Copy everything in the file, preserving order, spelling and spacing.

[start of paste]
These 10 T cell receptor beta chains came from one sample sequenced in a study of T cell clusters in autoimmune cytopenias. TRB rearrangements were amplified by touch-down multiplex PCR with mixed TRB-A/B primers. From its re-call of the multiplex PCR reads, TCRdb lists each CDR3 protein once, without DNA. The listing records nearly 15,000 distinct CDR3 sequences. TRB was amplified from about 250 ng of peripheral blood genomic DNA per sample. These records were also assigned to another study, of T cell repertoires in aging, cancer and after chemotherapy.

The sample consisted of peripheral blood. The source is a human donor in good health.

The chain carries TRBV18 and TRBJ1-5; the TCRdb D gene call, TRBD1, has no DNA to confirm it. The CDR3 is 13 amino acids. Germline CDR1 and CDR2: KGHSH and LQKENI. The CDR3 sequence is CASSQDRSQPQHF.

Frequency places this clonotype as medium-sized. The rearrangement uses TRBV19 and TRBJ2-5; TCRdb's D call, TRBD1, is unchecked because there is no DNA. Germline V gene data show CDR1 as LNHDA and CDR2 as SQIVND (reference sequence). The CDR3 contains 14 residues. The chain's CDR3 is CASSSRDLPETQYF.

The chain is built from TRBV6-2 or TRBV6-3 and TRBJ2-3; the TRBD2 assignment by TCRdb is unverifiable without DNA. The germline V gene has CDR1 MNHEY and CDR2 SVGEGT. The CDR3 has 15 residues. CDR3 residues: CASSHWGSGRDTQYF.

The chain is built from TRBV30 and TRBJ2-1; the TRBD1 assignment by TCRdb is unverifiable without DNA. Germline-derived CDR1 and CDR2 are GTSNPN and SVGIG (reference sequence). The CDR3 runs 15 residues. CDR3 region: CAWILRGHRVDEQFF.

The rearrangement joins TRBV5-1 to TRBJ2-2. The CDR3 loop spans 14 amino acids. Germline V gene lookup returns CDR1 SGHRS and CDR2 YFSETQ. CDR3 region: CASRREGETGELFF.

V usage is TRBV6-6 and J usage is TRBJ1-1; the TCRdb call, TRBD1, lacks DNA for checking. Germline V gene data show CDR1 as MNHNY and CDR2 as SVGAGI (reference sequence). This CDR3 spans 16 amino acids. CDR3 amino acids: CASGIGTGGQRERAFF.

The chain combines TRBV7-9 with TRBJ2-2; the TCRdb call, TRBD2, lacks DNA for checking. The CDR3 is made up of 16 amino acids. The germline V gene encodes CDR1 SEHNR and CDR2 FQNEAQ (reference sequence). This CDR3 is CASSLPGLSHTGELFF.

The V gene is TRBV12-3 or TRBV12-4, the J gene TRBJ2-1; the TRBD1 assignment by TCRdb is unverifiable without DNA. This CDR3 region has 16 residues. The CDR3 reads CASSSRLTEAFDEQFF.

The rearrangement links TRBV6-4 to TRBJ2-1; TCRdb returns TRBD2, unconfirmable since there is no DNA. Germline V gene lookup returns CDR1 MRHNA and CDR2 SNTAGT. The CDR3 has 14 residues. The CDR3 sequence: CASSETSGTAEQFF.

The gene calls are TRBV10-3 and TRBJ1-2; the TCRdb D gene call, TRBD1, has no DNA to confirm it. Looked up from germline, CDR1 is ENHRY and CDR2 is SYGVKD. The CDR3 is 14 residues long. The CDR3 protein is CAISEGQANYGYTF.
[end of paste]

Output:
These 10 T cell receptor beta chains came from one sample sequenced in a study of T cell clusters in autoimmune cytopenias. TRB rearrangements were amplified by touch-down multiplex PCR with mixed TRB-A/B primers. From its re-call of the multiplex PCR reads, TCRdb lists each CDR3 protein once, without DNA. The listing records nearly 15,000 distinct CDR3 sequences. TRB was amplified from about 250 ng of peripheral blood genomic DNA per sample. These records were also assigned to another study, of T cell repertoires in aging, cancer and after chemotherapy.

The sample consisted of peripheral blood. The source is a human donor in good health.

The chain carries TRBV18 and TRBJ1-5; the TCRdb D gene call, TRBD1, has no DNA to confirm it. The CDR3 is 13 amino acids. Germline CDR1 and CDR2: KGHSH and LQKENI. The CDR3 sequence is CASSQDRSQPQHF.

Frequency places this clonotype as medium-sized. The rearrangement uses TRBV19 and TRBJ2-5; TCRdb's D call, TRBD1, is unchecked because there is no DNA. Germline V gene data show CDR1 as LNHDA and CDR2 as SQIVND (reference sequence). The CDR3 contains 14 residues. The chain's CDR3 is CASSSRDLPETQYF.

The chain is built from TRBV6-2 or TRBV6-3 and TRBJ2-3; the TRBD2 assignment by TCRdb is unverifiable without DNA. The germline V gene has CDR1 MNHEY and CDR2 SVGEGT. The CDR3 has 15 residues. CDR3 residues: CASSHWGSGRDTQYF.

The chain is built from TRBV30 and TRBJ2-1; the TRBD1 assignment by TCRdb is unverifiable without DNA. Germline-derived CDR1 and CDR2 are GTSNPN and SVGIG (reference sequence). The CDR3 runs 15 residues. CDR3 region: CAWILRGHRVDEQFF.

The rearrangement joins TRBV5-1 to TRBJ2-2. The CDR3 loop spans 14 amino acids. Germline V gene lookup returns CDR1 SGHRS and CDR2 YFSETQ. CDR3 region: CASRREGETGELFF.

V usage is TRBV6-6 and J usage is TRBJ1-1; the TCRdb call, TRBD1, lacks DNA for checking. Germline V gene data show CDR1 as MNHNY and CDR2 as SVGAGI (reference sequence). This CDR3 spans 16 amino acids. CDR3 amino acids: CASGIGTGGQRERAFF.

The chain combines TRBV7-9 with TRBJ2-2; the TCRdb call, TRBD2, lacks DNA for checking. The CDR3 is made up of 16 amino acids. The germline V gene encodes CDR1 SEHNR and CDR2 FQNEAQ (reference sequence). This CDR3 is CASSLPGLSHTGELFF.

The V gene is TRBV12-3 or TRBV12-4, the J gene TRBJ2-1; the TRBD1 assignment by TCRdb is unverifiable without DNA. This CDR3 region has 16 residues. The CDR3 reads CASSSRLTEAFDEQFF.

The rearrangement links TRBV6-4 to TRBJ2-1; TCRdb returns TRBD2, unconfirmable since there is no DNA. Germline V gene lookup returns CDR1 MRHNA and CDR2 SNTAGT. The CDR3 has 14 residues. The CDR3 sequence: CASSETSGTAEQFF.

The gene calls are TRBV10-3 and TRBJ1-2; the TCRdb D gene call, TRBD1, has no DNA to confirm it. Looked up from germline, CDR1 is ENHRY and CDR2 is SYGVKD. The CDR3 is 14 residues long. The CDR3 protein is CAISEGQANYGYTF.